Elon Musk is officially pulling out of his Twitter bid, arguing that the company failed to provide adequate data on the prevalence of bot and spam accounts. Musk’s lawyer sent the termination letter to Twitter’s Chief Legal Officer, Vijaya Gadde, on Friday evening. Color us shocked.
Unfortunately, this is only the beginning of what will be a messy, drawn-out public breakup; Twitter apparently isn’t letting Musk go without a fight. Shortly after the letter’s receipt, Twitter’s board chair, Bret Taylor, tweeted that the company will pursue legal action to force him into the merger as planned rather than settle for the previously agreed-upon $1 billion breakup fee. “The Twitter Board is committed to closing the transaction on the price and terms agreed upon with Mr. Musk,” Taylor wrote. Anyone else exhausted already?
It was only a matter of time before Musk made his desire to abandon the deal official. The Tesla and SpaceX CEO, long one of Twitter’s loudest users, has been griping about the presence of fake accounts essentially since the proposed $44 billion acquisition started to feel real (despite bots making up a significant portion of his own Twitter army). Just this week, Twitter held a briefing with executives in an effort to be transparent about the spam accounts issue, disclosing during the call that it removes one million such accounts every day. But Musk hasn’t let up.
In the letter, Musk’s lawyer, Mike Ringler, claims “Twitter is in material breach of multiple provisions” of the deal and “appears to have made false and misleading representations upon which Mr. Musk relied” for its closing. According to Musk’s team, Twitter failed to provide:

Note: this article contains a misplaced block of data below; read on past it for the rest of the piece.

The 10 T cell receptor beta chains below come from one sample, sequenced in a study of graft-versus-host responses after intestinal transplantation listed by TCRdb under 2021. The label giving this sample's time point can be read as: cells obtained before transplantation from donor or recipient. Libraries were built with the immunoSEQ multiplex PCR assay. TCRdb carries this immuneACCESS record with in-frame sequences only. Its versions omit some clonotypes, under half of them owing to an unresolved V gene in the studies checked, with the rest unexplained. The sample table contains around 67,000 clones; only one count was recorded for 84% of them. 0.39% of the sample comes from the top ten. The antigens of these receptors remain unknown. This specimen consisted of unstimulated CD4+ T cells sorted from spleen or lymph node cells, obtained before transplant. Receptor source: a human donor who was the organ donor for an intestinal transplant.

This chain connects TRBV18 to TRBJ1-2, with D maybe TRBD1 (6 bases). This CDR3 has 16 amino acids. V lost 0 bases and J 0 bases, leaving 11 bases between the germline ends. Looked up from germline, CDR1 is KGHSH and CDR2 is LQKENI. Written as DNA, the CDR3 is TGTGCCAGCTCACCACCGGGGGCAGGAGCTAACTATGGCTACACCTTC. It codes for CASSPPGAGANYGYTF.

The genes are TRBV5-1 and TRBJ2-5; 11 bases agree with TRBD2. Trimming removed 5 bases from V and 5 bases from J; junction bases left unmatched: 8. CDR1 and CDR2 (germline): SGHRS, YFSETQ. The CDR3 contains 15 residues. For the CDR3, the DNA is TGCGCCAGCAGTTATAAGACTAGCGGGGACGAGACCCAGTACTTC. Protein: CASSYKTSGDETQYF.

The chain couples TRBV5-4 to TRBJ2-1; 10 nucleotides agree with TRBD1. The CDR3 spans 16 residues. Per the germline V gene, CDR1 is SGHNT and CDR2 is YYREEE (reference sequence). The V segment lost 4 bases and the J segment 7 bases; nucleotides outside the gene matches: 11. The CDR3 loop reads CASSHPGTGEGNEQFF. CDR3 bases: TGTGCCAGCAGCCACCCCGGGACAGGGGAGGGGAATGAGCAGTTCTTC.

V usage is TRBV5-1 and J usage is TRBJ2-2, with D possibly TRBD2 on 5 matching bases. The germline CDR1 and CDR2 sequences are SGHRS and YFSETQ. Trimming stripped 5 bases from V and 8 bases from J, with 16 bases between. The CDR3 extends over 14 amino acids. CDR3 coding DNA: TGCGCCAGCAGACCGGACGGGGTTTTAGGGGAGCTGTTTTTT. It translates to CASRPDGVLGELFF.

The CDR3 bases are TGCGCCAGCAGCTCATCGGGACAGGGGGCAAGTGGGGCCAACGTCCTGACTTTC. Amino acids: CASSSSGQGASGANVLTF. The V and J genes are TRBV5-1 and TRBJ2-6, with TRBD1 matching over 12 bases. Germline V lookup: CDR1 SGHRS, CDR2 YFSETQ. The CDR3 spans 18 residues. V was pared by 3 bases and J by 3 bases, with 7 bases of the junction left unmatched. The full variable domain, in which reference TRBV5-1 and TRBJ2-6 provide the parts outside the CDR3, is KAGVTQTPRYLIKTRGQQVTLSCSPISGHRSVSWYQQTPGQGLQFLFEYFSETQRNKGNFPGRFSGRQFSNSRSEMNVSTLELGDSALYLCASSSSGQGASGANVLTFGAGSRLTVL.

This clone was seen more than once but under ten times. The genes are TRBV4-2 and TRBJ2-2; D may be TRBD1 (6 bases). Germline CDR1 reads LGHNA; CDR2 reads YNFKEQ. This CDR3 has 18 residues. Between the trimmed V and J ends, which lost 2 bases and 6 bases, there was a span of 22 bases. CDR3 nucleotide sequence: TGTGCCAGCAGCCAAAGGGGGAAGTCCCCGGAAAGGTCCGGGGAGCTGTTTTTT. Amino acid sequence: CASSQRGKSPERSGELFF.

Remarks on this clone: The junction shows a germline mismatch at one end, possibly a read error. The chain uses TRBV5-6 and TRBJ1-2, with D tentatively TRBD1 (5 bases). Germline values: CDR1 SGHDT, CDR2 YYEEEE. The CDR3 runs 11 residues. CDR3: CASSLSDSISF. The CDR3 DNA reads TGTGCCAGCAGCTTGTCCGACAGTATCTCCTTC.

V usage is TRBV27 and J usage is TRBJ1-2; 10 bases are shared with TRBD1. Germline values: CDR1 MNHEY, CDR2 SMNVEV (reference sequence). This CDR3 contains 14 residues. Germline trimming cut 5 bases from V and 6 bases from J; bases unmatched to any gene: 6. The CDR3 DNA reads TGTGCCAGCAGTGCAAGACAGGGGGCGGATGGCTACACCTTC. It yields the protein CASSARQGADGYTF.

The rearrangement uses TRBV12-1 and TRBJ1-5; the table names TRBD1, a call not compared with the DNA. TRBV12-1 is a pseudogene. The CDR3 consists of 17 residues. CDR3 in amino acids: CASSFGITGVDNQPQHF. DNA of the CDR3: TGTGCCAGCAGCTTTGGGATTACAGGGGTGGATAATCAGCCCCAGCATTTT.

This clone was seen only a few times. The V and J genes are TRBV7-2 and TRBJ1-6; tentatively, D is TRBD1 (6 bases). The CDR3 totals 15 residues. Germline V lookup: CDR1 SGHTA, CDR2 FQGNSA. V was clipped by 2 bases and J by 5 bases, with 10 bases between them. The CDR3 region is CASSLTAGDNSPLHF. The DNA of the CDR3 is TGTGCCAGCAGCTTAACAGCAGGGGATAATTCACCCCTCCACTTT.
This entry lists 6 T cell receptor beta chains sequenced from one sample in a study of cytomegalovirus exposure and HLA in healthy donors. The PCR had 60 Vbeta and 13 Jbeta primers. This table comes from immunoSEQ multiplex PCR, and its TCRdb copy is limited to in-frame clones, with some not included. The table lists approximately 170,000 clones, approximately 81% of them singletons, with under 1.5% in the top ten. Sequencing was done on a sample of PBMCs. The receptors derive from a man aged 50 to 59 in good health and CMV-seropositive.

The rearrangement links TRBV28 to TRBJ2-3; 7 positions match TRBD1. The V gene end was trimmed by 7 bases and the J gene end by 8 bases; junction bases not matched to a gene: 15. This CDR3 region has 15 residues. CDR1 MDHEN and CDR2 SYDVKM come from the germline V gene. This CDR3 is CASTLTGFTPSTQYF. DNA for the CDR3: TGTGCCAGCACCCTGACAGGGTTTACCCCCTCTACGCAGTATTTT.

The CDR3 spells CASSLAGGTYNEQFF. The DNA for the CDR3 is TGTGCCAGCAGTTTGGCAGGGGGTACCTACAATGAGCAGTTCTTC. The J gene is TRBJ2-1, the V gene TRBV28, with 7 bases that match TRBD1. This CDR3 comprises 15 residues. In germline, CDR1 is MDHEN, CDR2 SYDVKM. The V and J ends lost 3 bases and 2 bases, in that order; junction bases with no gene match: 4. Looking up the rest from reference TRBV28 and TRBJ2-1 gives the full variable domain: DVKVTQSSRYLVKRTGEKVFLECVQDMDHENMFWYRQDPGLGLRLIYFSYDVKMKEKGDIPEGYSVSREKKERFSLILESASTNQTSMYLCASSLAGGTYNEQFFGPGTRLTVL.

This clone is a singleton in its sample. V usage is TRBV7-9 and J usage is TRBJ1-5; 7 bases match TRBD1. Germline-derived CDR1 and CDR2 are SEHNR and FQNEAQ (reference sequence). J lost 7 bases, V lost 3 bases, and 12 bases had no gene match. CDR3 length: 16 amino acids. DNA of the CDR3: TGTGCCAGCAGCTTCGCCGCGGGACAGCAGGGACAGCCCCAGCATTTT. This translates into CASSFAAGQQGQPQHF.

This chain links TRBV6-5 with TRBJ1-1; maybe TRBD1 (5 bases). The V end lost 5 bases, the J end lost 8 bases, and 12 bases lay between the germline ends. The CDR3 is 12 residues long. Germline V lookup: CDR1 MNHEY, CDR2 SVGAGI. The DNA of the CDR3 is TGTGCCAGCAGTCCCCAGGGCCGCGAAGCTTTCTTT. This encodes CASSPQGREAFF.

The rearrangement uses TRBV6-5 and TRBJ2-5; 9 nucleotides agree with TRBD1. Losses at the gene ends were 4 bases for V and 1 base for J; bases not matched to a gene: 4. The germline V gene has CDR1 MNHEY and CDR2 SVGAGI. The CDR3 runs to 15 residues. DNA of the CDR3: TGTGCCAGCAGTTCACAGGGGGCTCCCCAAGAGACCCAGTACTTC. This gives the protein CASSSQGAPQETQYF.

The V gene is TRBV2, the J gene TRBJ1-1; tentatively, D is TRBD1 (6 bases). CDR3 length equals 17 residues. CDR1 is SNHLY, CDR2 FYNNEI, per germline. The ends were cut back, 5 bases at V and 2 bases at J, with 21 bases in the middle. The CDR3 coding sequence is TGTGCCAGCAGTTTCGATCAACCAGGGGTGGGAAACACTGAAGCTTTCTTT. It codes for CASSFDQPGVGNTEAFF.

- Information related to Twitter’s process for auditing the inclusion of spam and fake accounts in mDAU [monetizable daily active usage]
- Information related to Twitter’s process for identifying and suspending spam and fake accounts
- Daily measures of mDAU for the past eight (8) quarters
- Board materials related to Twitter’s mDAU calculations
- Materials related to Twitter’s financial condition
The letter goes on to state:
This information is fundamental to Twitter’s business and financial performance and is necessary to consummate the transactions contemplated by the Merger Agreement because it is needed to ensure Twitter’s satisfaction of the conditions to closing, to facilitate Mr. Musk’s financing and financial planning for the transaction, and to engage in transition planning for the business. Twitter has failed or refused to provide this information. Sometimes Twitter has ignored Mr. Musk’s requests, sometimes it has rejected them for reasons that appear to be unjustified, and sometimes it has claimed to comply while giving Mr. Musk incomplete or unusable information.
Twitter, of course, disagrees. “We are confident we will prevail in the Delaware Court of Chancery,” Twitter’s chair concluded in his tweet.
And so it begins.